I drove to the Interpretive Centre where five other hikers were already waiting in front of the building. I joined the queue, hoping that we would all get a permit and that I wouldn’t have to turn back—only a certain number of permits are issued daily on a first-come, first-serve basis.
Fortunately, a Yukon Parks employee arrived and welcomed us with a wide smile. He immediately confirmed that we would all get a precious permit. This mandatory step was followed by a long presentation of the trail, a reminder of the safety rules and Q and A session on the specificities of Tombstone Territorial Park. We were all ready to start the hike. Well… almost, the starting point was still another 20-minute drive away!
The first part of the trail was nice but not spectacular. It cuts through the forest with a gradual elevation gain. By the way, there’s a reason why the trail is named Grizzly Lake Trail—there are tons of brown bears around! It’s important to make noise when hiking to let bears know you’re coming. I was singing to myself and I also had a bell on my backpack jingling with every one of my steps. I crossed paths with a few hikers, already on the way back. They only went up to the first viewpoint just a little bit higher, above the treetops, where you can gaze at the vastness of the Yukon Territory. “Larger than life” is the Yukon’s motto, and it lives up to it.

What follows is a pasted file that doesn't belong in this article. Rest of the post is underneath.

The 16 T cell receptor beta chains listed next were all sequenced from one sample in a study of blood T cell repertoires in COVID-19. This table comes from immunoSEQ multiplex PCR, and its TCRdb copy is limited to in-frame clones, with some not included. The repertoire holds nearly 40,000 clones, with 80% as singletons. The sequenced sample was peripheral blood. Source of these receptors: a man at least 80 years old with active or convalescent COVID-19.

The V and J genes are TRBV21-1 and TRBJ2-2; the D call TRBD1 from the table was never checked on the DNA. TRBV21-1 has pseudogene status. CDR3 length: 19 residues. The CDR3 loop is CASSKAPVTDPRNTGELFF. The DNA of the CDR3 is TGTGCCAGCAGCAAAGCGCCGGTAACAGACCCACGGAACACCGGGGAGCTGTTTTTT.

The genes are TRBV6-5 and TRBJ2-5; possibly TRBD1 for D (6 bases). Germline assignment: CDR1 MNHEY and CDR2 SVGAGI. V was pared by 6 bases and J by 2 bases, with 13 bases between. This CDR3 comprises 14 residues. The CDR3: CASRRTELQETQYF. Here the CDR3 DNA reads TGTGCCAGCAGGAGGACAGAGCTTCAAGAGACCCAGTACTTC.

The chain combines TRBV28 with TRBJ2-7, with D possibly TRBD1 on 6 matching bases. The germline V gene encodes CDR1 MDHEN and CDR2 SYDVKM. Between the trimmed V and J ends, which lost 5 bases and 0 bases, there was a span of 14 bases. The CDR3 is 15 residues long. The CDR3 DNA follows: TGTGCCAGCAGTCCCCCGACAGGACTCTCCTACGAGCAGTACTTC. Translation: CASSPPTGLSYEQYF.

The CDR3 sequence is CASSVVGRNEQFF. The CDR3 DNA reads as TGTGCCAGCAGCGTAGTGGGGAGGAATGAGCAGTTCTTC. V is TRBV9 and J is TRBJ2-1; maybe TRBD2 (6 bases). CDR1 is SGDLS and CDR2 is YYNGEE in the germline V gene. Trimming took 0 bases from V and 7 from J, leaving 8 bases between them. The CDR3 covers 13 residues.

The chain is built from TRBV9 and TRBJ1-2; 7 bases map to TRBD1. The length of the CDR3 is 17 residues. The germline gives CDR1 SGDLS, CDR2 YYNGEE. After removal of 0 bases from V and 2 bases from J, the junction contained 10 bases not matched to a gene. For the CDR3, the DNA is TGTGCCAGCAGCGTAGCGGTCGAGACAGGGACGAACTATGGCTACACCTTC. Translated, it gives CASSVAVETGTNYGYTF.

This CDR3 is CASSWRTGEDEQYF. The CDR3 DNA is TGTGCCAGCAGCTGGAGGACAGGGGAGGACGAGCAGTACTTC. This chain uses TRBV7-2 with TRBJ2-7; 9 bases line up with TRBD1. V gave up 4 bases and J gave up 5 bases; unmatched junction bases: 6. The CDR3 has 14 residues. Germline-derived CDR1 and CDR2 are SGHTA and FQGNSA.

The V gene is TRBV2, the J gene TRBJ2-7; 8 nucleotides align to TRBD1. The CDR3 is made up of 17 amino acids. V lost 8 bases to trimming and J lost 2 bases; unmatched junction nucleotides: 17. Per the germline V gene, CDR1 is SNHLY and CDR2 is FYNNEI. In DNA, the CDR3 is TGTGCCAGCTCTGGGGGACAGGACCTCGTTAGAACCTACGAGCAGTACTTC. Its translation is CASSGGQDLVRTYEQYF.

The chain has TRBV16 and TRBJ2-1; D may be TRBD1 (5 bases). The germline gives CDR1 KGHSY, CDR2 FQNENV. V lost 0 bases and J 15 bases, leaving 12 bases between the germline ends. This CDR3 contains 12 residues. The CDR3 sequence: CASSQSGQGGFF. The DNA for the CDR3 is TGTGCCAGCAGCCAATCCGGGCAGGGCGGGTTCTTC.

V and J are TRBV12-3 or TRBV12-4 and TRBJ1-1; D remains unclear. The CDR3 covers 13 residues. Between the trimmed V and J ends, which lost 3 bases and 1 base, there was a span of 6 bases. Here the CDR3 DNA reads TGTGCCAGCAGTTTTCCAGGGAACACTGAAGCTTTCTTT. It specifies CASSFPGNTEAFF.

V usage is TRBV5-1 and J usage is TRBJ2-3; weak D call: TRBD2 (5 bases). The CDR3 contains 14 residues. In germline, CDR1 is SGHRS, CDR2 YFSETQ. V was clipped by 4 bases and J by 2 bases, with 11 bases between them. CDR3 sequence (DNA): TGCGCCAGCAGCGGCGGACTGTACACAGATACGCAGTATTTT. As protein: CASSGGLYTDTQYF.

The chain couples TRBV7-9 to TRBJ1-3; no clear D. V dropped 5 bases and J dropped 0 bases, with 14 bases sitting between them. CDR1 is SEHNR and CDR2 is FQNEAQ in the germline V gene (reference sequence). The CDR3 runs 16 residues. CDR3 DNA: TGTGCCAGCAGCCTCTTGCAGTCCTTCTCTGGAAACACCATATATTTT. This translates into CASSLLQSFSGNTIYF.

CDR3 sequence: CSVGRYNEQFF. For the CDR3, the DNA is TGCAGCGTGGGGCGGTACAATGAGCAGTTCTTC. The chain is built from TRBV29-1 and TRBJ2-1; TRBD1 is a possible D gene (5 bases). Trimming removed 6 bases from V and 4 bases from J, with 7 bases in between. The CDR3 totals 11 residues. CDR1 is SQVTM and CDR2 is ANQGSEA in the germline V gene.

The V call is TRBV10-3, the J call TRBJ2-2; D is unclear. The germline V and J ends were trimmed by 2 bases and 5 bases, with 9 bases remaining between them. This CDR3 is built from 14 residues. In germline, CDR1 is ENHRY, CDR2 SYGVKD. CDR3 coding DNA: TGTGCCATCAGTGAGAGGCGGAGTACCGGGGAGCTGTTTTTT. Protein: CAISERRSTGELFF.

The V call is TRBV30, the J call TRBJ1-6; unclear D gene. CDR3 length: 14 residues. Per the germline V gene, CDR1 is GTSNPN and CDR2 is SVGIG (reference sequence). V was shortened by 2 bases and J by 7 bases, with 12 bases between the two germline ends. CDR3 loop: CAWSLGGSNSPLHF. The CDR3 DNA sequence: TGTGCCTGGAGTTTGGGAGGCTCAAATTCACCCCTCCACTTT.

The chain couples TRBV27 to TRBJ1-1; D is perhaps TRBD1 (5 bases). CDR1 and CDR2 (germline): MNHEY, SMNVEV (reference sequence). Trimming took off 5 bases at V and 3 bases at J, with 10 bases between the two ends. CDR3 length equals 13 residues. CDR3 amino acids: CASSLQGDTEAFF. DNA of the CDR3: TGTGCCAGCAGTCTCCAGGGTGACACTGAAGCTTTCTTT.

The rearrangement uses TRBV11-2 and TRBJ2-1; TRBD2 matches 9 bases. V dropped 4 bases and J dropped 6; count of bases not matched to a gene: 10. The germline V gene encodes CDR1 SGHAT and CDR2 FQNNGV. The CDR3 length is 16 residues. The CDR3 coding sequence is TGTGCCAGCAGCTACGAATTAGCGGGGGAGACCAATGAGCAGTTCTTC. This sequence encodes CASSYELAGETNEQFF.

It starts to get interesting as soon you’re past the forest. This is when, suddenly, the scenery makes you lose all bearing and track of reality. I realized that I was just a tiny ant roaming around the globe when I found myself alone in this landscape that seemed to stretch endlessly in front of me. What a wonderful feeling it was to imagine I was alone in the world for a few seconds…!
I met very few hikers at this section of the trail. Not exactly surprising considering that there are only ten camping spots available at each lake. This is not a social adventure and I appreciated that—I wasn’t looking for crowds.
That said, countless groundhogs were roaming across the plain, playing hide and seek in rocks. I saw groundhogs of all sizes, of all kinds of ground squirrels—it felt like a rodent parade. Most of them were running away as soon as they became aware of human presence, but others were taking advantage of the mild weather and basking in the sunshine without paying me the slightest attention. Makes sense, I would do the same!